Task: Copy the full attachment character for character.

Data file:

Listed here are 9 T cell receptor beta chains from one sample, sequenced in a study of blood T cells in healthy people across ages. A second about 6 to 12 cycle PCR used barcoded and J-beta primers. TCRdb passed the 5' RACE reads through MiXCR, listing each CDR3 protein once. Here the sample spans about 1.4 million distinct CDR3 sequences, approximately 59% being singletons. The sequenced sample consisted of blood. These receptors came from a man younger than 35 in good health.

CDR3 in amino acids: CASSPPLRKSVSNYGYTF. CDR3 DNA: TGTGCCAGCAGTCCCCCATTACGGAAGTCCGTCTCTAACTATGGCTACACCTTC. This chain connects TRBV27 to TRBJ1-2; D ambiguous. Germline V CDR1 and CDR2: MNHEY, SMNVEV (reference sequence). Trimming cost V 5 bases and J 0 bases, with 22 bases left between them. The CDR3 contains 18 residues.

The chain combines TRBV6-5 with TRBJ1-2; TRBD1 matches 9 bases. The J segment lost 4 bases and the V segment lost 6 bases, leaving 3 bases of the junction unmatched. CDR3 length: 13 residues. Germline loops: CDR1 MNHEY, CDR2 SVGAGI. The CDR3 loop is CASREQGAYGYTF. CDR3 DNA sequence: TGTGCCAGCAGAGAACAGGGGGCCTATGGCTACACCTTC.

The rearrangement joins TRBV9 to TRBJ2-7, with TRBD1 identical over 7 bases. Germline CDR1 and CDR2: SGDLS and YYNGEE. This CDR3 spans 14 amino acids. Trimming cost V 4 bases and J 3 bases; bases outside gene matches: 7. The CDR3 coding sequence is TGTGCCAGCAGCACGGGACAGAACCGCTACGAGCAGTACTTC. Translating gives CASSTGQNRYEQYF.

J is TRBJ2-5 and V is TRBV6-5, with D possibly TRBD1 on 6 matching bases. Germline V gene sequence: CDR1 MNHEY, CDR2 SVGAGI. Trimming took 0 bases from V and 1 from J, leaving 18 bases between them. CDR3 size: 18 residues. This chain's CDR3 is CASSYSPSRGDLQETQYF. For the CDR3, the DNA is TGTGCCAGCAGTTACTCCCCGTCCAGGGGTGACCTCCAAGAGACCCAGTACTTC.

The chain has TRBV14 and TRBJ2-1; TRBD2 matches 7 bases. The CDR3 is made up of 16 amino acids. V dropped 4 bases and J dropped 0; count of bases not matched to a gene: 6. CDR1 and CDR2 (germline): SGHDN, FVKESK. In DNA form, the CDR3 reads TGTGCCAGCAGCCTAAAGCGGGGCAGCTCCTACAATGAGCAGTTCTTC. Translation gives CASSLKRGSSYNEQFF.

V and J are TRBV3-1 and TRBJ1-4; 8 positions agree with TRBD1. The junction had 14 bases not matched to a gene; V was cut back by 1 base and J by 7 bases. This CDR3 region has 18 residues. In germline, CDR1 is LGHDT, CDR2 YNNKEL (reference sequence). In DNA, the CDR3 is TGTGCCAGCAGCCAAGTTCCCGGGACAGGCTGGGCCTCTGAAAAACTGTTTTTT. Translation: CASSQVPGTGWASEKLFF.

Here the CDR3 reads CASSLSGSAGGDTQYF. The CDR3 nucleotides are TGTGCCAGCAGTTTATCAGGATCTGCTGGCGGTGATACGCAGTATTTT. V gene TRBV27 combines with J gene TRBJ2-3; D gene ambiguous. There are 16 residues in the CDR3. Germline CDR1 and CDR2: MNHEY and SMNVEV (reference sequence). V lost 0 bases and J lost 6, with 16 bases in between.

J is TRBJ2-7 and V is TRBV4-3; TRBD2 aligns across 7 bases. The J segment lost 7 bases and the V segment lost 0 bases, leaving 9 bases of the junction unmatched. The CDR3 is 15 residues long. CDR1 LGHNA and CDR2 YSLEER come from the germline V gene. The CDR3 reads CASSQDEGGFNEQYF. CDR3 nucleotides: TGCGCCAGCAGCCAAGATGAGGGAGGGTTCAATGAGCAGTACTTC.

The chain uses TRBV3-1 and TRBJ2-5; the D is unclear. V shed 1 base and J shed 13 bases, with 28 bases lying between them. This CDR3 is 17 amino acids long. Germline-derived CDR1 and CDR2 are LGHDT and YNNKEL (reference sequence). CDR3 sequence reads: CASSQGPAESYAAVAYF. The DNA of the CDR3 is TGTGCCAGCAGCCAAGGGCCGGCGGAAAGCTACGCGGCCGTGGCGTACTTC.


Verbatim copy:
Listed here are 9 T cell receptor beta chains from one sample, sequenced in a study of blood T cells in healthy people across ages. A second about 6 to 12 cycle PCR used barcoded and J-beta primers. TCRdb passed the 5' RACE reads through MiXCR, listing each CDR3 protein once. Here the sample spans about 1.4 million distinct CDR3 sequences, approximately 59% being singletons. The sequenced sample consisted of blood. These receptors came from a man younger than 35 in good health.

CDR3 in amino acids: CASSPPLRKSVSNYGYTF. CDR3 DNA: TGTGCCAGCAGTCCCCCATTACGGAAGTCCGTCTCTAACTATGGCTACACCTTC. This chain connects TRBV27 to TRBJ1-2; D ambiguous. Germline V CDR1 and CDR2: MNHEY, SMNVEV (reference sequence). Trimming cost V 5 bases and J 0 bases, with 22 bases left between them. The CDR3 contains 18 residues.

The chain combines TRBV6-5 with TRBJ1-2; TRBD1 matches 9 bases. The J segment lost 4 bases and the V segment lost 6 bases, leaving 3 bases of the junction unmatched. CDR3 length: 13 residues. Germline loops: CDR1 MNHEY, CDR2 SVGAGI. The CDR3 loop is CASREQGAYGYTF. CDR3 DNA sequence: TGTGCCAGCAGAGAACAGGGGGCCTATGGCTACACCTTC.

The rearrangement joins TRBV9 to TRBJ2-7, with TRBD1 identical over 7 bases. Germline CDR1 and CDR2: SGDLS and YYNGEE. This CDR3 spans 14 amino acids. Trimming cost V 4 bases and J 3 bases; bases outside gene matches: 7. The CDR3 coding sequence is TGTGCCAGCAGCACGGGACAGAACCGCTACGAGCAGTACTTC. Translating gives CASSTGQNRYEQYF.

J is TRBJ2-5 and V is TRBV6-5, with D possibly TRBD1 on 6 matching bases. Germline V gene sequence: CDR1 MNHEY, CDR2 SVGAGI. Trimming took 0 bases from V and 1 from J, leaving 18 bases between them. CDR3 size: 18 residues. This chain's CDR3 is CASSYSPSRGDLQETQYF. For the CDR3, the DNA is TGTGCCAGCAGTTACTCCCCGTCCAGGGGTGACCTCCAAGAGACCCAGTACTTC.

The chain has TRBV14 and TRBJ2-1; TRBD2 matches 7 bases. The CDR3 is made up of 16 amino acids. V dropped 4 bases and J dropped 0; count of bases not matched to a gene: 6. CDR1 and CDR2 (germline): SGHDN, FVKESK. In DNA form, the CDR3 reads TGTGCCAGCAGCCTAAAGCGGGGCAGCTCCTACAATGAGCAGTTCTTC. Translation gives CASSLKRGSSYNEQFF.

V and J are TRBV3-1 and TRBJ1-4; 8 positions agree with TRBD1. The junction had 14 bases not matched to a gene; V was cut back by 1 base and J by 7 bases. This CDR3 region has 18 residues. In germline, CDR1 is LGHDT, CDR2 YNNKEL (reference sequence). In DNA, the CDR3 is TGTGCCAGCAGCCAAGTTCCCGGGACAGGCTGGGCCTCTGAAAAACTGTTTTTT. Translation: CASSQVPGTGWASEKLFF.

Here the CDR3 reads CASSLSGSAGGDTQYF. The CDR3 nucleotides are TGTGCCAGCAGTTTATCAGGATCTGCTGGCGGTGATACGCAGTATTTT. V gene TRBV27 combines with J gene TRBJ2-3; D gene ambiguous. There are 16 residues in the CDR3. Germline CDR1 and CDR2: MNHEY and SMNVEV (reference sequence). V lost 0 bases and J lost 6, with 16 bases in between.

J is TRBJ2-7 and V is TRBV4-3; TRBD2 aligns across 7 bases. The J segment lost 7 bases and the V segment lost 0 bases, leaving 9 bases of the junction unmatched. The CDR3 is 15 residues long. CDR1 LGHNA and CDR2 YSLEER come from the germline V gene. The CDR3 reads CASSQDEGGFNEQYF. CDR3 nucleotides: TGCGCCAGCAGCCAAGATGAGGGAGGGTTCAATGAGCAGTACTTC.

The chain uses TRBV3-1 and TRBJ2-5; the D is unclear. V shed 1 base and J shed 13 bases, with 28 bases lying between them. This CDR3 is 17 amino acids long. Germline-derived CDR1 and CDR2 are LGHDT and YNNKEL (reference sequence). CDR3 sequence reads: CASSQGPAESYAAVAYF. The DNA of the CDR3 is TGTGCCAGCAGCCAAGGGCCGGCGGAAAGCTACGCGGCCGTGGCGTACTTC.